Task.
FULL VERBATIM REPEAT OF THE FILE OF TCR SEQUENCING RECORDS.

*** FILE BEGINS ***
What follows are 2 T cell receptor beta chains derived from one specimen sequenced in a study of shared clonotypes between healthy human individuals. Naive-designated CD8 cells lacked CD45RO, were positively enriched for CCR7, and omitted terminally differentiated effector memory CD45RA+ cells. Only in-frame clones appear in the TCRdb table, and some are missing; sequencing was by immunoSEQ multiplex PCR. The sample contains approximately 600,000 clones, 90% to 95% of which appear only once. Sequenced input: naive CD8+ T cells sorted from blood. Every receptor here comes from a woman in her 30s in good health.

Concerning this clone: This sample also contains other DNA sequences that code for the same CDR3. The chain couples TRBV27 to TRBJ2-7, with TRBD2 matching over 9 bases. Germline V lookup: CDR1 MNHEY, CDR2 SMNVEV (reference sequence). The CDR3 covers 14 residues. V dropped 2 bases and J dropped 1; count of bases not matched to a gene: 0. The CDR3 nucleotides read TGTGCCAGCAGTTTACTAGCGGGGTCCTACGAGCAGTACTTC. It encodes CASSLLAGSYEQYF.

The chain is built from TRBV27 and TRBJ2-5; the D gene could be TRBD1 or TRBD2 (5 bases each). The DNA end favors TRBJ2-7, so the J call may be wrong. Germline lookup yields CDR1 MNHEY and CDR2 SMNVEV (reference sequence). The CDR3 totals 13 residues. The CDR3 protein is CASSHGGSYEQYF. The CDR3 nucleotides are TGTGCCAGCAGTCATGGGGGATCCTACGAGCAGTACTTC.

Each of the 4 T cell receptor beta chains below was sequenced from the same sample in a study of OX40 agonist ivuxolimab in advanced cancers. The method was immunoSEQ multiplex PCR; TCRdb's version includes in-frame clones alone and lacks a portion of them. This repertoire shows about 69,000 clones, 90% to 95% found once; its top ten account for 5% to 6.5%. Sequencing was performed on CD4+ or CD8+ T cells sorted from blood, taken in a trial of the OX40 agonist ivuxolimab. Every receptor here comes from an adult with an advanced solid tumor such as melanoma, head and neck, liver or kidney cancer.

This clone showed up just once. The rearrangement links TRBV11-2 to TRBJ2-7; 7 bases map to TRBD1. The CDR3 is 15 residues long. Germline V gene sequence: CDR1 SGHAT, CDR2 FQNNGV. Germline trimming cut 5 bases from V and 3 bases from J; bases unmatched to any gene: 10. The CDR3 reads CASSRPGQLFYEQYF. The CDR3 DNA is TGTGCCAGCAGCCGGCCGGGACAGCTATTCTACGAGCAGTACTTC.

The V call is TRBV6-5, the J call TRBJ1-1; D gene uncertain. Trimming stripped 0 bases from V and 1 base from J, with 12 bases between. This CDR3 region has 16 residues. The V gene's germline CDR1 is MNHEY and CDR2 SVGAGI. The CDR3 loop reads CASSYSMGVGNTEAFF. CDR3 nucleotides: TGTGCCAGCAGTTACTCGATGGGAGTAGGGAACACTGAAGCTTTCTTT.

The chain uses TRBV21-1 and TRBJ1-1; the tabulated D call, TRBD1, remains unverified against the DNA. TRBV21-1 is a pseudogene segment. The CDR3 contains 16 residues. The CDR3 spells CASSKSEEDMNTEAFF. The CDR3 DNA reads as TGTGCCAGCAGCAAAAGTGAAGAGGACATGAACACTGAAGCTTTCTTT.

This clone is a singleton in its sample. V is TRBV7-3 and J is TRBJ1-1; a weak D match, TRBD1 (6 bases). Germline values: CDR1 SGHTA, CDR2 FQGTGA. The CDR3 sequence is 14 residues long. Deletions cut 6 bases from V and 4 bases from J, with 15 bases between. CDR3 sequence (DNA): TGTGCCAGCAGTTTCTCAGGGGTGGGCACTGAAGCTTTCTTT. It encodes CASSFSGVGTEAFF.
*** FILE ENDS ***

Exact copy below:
What follows are 2 T cell receptor beta chains derived from one specimen sequenced in a study of shared clonotypes between healthy human individuals. Naive-designated CD8 cells lacked CD45RO, were positively enriched for CCR7, and omitted terminally differentiated effector memory CD45RA+ cells. Only in-frame clones appear in the TCRdb table, and some are missing; sequencing was by immunoSEQ multiplex PCR. The sample contains approximately 600,000 clones, 90% to 95% of which appear only once. Sequenced input: naive CD8+ T cells sorted from blood. Every receptor here comes from a woman in her 30s in good health.

Concerning this clone: This sample also contains other DNA sequences that code for the same CDR3. The chain couples TRBV27 to TRBJ2-7, with TRBD2 matching over 9 bases. Germline V lookup: CDR1 MNHEY, CDR2 SMNVEV (reference sequence). The CDR3 covers 14 residues. V dropped 2 bases and J dropped 1; count of bases not matched to a gene: 0. The CDR3 nucleotides read TGTGCCAGCAGTTTACTAGCGGGGTCCTACGAGCAGTACTTC. It encodes CASSLLAGSYEQYF.

The chain is built from TRBV27 and TRBJ2-5; the D gene could be TRBD1 or TRBD2 (5 bases each). The DNA end favors TRBJ2-7, so the J call may be wrong. Germline lookup yields CDR1 MNHEY and CDR2 SMNVEV (reference sequence). The CDR3 totals 13 residues. The CDR3 protein is CASSHGGSYEQYF. The CDR3 nucleotides are TGTGCCAGCAGTCATGGGGGATCCTACGAGCAGTACTTC.

Each of the 4 T cell receptor beta chains below was sequenced from the same sample in a study of OX40 agonist ivuxolimab in advanced cancers. The method was immunoSEQ multiplex PCR; TCRdb's version includes in-frame clones alone and lacks a portion of them. This repertoire shows about 69,000 clones, 90% to 95% found once; its top ten account for 5% to 6.5%. Sequencing was performed on CD4+ or CD8+ T cells sorted from blood, taken in a trial of the OX40 agonist ivuxolimab. Every receptor here comes from an adult with an advanced solid tumor such as melanoma, head and neck, liver or kidney cancer.

This clone showed up just once. The rearrangement links TRBV11-2 to TRBJ2-7; 7 bases map to TRBD1. The CDR3 is 15 residues long. Germline V gene sequence: CDR1 SGHAT, CDR2 FQNNGV. Germline trimming cut 5 bases from V and 3 bases from J; bases unmatched to any gene: 10. The CDR3 reads CASSRPGQLFYEQYF. The CDR3 DNA is TGTGCCAGCAGCCGGCCGGGACAGCTATTCTACGAGCAGTACTTC.

The V call is TRBV6-5, the J call TRBJ1-1; D gene uncertain. Trimming stripped 0 bases from V and 1 base from J, with 12 bases between. This CDR3 region has 16 residues. The V gene's germline CDR1 is MNHEY and CDR2 SVGAGI. The CDR3 loop reads CASSYSMGVGNTEAFF. CDR3 nucleotides: TGTGCCAGCAGTTACTCGATGGGAGTAGGGAACACTGAAGCTTTCTTT.

The chain uses TRBV21-1 and TRBJ1-1; the tabulated D call, TRBD1, remains unverified against the DNA. TRBV21-1 is a pseudogene segment. The CDR3 contains 16 residues. The CDR3 spells CASSKSEEDMNTEAFF. The CDR3 DNA reads as TGTGCCAGCAGCAAAAGTGAAGAGGACATGAACACTGAAGCTTTCTTT.

This clone is a singleton in its sample. V is TRBV7-3 and J is TRBJ1-1; a weak D match, TRBD1 (6 bases). Germline values: CDR1 SGHTA, CDR2 FQGTGA. The CDR3 sequence is 14 residues long. Deletions cut 6 bases from V and 4 bases from J, with 15 bases between. CDR3 sequence (DNA): TGTGCCAGCAGTTTCTCAGGGGTGGGCACTGAAGCTTTCTTT. It encodes CASSFSGVGTEAFF.